There are two galleries in the yard, which contain terracotta figures of the Qing Dynasty, 28 in all, generals on the right and ministers on the left. During the Three Kingdom Period the rulers of the independent kingdoms fought each other for supremacy.This period was regarded as a romantic epoch of knightly daring-do. The site is just about holy to thousands of Three Kingdom enthusiasts. The well-loved figures in the temple are the historical source from which later novels and dramas have captured the imaginations of generations of Chinese readers and audience.

  Behind Liu Bei's hall is the second yard where Zhu Geliang's hall is located. Zhu Geliang's halls obviously lower than Liu Bei's. Visitors have to walk down several steps before they can get into the second yard. The disparity in the construction height displays the traditional Chinese hierarchical social system. Emperor is the son of Heaven. He is superior; and other people are inferior.

  On the top of the entrance gate of Zhuge Liang's hall hangs a horizontal wooden board,which says,"Eternal Glory All Over the World (名垂宇宙)."Many ancient couplets hang inside the hall, but the most famous one is right in the middle of the hall. It says,“能攻心则反侧自消,从古知兵非好战;不审势即宽严皆误,后来治蜀要深思。”

  It means that try to persuade an enemy to stop his attack during a war and the war will then disappear. No soldier wants to fight since ancient times. Try not to forget to weigh the conditions and situation, otherwise leniency and strict punishment will all fail. Those,who come to manage Sichuan,should think it over again.

  This couplet contains two stories. Once as Zhuge Liang was the general commander of the Shu Kingdom, he was scheduled to attack the Wei Kingdom in north China. However, he was worried that the troops of the minorities might take a chance to harass the Shu Kingdom in southwest China.He came to realize that the good relationship with the minorities was very important. So he went to the southwestern area with his troops. Meng Huo( 孟获), the top leader of the minorities didn't accept Zhuge Liang's good-wish.He used his soldiers to fight against the troops from the kingdom.Zhuge Liang successfully defeated his attack and caught Meng Huo. Instead of punishing him, Zhuge Liang set him free.Then Meng Huo launched another attack and he met with the same defeat.Zhuge Liang set him a free again.On the seventh time after Meng Huo was caught, he prostrated himself before Zhu Geliang saying that he and his soldiers had given up any anti-Shu Kingdom policy. From then on the minority people and the Shu Kingdom lived in amity.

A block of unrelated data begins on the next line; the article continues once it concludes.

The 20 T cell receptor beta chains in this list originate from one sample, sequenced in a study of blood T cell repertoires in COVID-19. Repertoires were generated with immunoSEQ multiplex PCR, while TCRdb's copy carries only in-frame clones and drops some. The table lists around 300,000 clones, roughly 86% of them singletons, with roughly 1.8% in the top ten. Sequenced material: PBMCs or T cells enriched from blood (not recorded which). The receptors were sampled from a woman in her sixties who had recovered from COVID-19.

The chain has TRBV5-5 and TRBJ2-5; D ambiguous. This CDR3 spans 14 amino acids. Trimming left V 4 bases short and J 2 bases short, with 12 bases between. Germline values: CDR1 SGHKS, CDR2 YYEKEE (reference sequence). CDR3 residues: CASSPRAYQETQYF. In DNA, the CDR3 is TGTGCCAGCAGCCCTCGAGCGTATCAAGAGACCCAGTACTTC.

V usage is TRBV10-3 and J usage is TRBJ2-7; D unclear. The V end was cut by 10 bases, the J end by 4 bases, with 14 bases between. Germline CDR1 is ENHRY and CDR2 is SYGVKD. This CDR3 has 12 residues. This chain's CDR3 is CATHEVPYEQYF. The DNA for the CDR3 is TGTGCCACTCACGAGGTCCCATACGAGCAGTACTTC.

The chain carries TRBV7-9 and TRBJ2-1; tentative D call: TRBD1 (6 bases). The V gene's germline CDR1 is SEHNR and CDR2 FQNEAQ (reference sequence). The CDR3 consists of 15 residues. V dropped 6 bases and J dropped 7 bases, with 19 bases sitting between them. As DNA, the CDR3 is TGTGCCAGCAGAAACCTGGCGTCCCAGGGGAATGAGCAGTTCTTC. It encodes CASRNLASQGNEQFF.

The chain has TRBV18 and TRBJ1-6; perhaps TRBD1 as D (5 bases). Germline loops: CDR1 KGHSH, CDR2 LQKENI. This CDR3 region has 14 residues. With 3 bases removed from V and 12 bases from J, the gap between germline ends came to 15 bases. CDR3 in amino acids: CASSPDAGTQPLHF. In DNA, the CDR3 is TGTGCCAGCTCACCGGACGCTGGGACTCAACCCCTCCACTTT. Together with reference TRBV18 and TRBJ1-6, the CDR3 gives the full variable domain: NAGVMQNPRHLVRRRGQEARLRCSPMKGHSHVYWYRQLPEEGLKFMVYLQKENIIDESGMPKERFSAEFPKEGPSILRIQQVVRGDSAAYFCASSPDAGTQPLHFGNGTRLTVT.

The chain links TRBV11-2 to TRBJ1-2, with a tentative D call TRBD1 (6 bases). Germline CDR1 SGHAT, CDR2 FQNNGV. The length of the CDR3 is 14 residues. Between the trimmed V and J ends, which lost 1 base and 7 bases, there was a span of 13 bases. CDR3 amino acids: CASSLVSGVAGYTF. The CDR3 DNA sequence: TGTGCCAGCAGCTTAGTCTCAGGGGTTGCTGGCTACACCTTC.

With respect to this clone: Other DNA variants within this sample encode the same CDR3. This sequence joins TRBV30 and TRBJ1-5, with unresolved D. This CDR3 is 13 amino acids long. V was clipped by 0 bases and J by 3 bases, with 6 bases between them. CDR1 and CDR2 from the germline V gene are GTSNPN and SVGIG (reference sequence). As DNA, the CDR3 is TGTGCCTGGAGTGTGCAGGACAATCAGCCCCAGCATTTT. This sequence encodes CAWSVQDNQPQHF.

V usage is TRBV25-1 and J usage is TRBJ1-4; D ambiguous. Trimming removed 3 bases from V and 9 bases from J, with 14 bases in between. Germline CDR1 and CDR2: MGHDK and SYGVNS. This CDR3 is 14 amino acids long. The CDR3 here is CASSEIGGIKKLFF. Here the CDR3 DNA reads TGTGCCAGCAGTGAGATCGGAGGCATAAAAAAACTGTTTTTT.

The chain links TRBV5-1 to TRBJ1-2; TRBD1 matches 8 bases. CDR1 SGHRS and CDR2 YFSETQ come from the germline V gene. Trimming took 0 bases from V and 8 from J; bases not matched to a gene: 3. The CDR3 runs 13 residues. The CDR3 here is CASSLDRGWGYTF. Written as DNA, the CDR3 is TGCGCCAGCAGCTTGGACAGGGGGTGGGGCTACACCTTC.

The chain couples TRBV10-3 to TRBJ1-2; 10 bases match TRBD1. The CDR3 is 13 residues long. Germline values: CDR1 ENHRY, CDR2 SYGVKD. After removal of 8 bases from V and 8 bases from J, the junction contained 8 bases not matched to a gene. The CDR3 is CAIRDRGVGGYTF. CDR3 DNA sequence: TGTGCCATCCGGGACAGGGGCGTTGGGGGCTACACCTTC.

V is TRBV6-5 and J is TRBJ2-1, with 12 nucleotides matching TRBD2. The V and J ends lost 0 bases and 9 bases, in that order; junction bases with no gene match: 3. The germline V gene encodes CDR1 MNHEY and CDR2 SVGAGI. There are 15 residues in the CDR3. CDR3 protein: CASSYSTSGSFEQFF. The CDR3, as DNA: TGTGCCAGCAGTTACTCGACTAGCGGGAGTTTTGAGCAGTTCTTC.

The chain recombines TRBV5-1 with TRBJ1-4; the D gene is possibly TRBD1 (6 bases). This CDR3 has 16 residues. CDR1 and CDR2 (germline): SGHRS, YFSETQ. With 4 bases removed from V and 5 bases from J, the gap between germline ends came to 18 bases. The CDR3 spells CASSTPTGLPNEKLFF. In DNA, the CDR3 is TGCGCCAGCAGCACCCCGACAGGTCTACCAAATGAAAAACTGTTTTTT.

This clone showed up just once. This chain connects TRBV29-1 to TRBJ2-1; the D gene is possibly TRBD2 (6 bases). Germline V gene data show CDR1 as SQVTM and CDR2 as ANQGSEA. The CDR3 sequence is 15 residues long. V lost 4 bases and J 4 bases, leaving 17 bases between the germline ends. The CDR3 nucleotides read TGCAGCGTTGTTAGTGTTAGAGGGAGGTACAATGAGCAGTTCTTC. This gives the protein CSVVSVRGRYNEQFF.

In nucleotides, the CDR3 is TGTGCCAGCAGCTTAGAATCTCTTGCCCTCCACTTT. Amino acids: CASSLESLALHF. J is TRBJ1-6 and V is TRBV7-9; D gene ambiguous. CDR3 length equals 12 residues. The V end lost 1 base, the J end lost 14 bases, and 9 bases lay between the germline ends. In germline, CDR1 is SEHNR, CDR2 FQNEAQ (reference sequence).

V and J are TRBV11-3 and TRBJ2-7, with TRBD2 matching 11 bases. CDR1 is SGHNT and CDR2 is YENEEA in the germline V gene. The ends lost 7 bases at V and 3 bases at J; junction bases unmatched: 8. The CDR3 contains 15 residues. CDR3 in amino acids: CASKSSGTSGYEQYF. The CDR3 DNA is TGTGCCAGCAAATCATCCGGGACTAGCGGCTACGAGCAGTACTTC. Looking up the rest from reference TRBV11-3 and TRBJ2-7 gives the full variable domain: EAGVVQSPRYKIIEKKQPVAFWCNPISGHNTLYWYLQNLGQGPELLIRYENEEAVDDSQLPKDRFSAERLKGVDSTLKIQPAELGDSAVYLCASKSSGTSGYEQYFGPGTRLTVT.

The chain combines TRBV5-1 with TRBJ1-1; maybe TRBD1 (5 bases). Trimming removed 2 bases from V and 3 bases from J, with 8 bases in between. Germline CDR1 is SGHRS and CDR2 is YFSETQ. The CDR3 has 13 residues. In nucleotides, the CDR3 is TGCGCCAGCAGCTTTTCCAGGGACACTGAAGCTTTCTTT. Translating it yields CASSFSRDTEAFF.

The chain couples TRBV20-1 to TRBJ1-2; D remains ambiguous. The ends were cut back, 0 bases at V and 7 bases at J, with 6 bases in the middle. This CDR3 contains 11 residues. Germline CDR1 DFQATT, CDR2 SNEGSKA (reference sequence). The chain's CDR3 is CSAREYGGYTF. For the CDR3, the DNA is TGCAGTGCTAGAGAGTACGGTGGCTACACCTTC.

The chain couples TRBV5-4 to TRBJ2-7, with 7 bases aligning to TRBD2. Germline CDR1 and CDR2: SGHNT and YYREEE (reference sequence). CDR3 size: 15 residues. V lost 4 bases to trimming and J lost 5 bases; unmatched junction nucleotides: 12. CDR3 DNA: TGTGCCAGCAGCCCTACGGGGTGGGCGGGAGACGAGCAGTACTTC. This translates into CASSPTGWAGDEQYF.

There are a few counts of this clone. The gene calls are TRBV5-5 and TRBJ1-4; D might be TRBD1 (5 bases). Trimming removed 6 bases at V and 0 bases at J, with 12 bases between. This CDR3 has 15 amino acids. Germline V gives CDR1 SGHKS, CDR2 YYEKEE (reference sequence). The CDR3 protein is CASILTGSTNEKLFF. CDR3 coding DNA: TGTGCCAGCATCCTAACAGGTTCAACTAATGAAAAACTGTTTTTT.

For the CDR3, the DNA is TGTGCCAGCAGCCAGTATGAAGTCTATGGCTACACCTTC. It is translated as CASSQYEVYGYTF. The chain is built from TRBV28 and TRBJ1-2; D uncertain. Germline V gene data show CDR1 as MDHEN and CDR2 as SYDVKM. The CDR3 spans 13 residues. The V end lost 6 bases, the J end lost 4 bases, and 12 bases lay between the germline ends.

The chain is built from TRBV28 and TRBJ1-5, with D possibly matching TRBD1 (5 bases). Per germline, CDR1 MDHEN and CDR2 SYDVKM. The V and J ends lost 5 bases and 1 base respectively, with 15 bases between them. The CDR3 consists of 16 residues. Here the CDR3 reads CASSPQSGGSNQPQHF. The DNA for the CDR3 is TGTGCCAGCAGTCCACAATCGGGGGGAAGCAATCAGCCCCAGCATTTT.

The other story tells how Zhuge Liang strengthened discipline. Once Zhuge Liang launched another military campaign against the Wei Kingdom. In order to make the campaign successful Zhuge Liang ordered Ma Shu, his close assistant to garrison the Shu army troops in Jie Ting, a vital strategic place to fight the coming soldiers from the Wei. Ma Shu thought of himself highly and placed his troops on the top of a hill near Jie Ting. As result, the Wei army soldiers occupied the strategic place. Ma Shu and his soldiers were defeated. Zhuge Liang had to withdraw his troops back to the Shu Kingdom. His carefully arranged campaign thus failed. Ma Shu had a close relationship with Zhuge Liang due to his hardworking and his contribution to the development shu's army. Tears ran down Zhuge Liang's face when he ordered to execute Ma Shu for his error.

  The two storied displayed Zhuge Liang's flexible tactics in accordance with different occasions. More-over, Zhuge Liang used the same method to manage his government and the kingdom for the social stability and economic prosperity.

  The second yard,dedicated Zhuge Liang, has a bell tower on the right and a drum tower on the left of the entrance. A most unusual casting iron incense burner is in the imddle of the path, which leads to the hall. Zhuge Liang's statue, accompanied by his son on the right and his grandson on the left, stands in the middle of the hall.The statue is 2 meters high. Zhuge Liang is dressed in a golden robe with a feather fan in his hand. He looks as if he was still concerned about his kingdom and his local people. On the left side of Zhuge Liang's statue is a bronze drum, a relic dated back to the 5th century. Originally ancient minority groups in souhwest China often used it as a cookery. Later it became a sort of music instrument for some special occasions.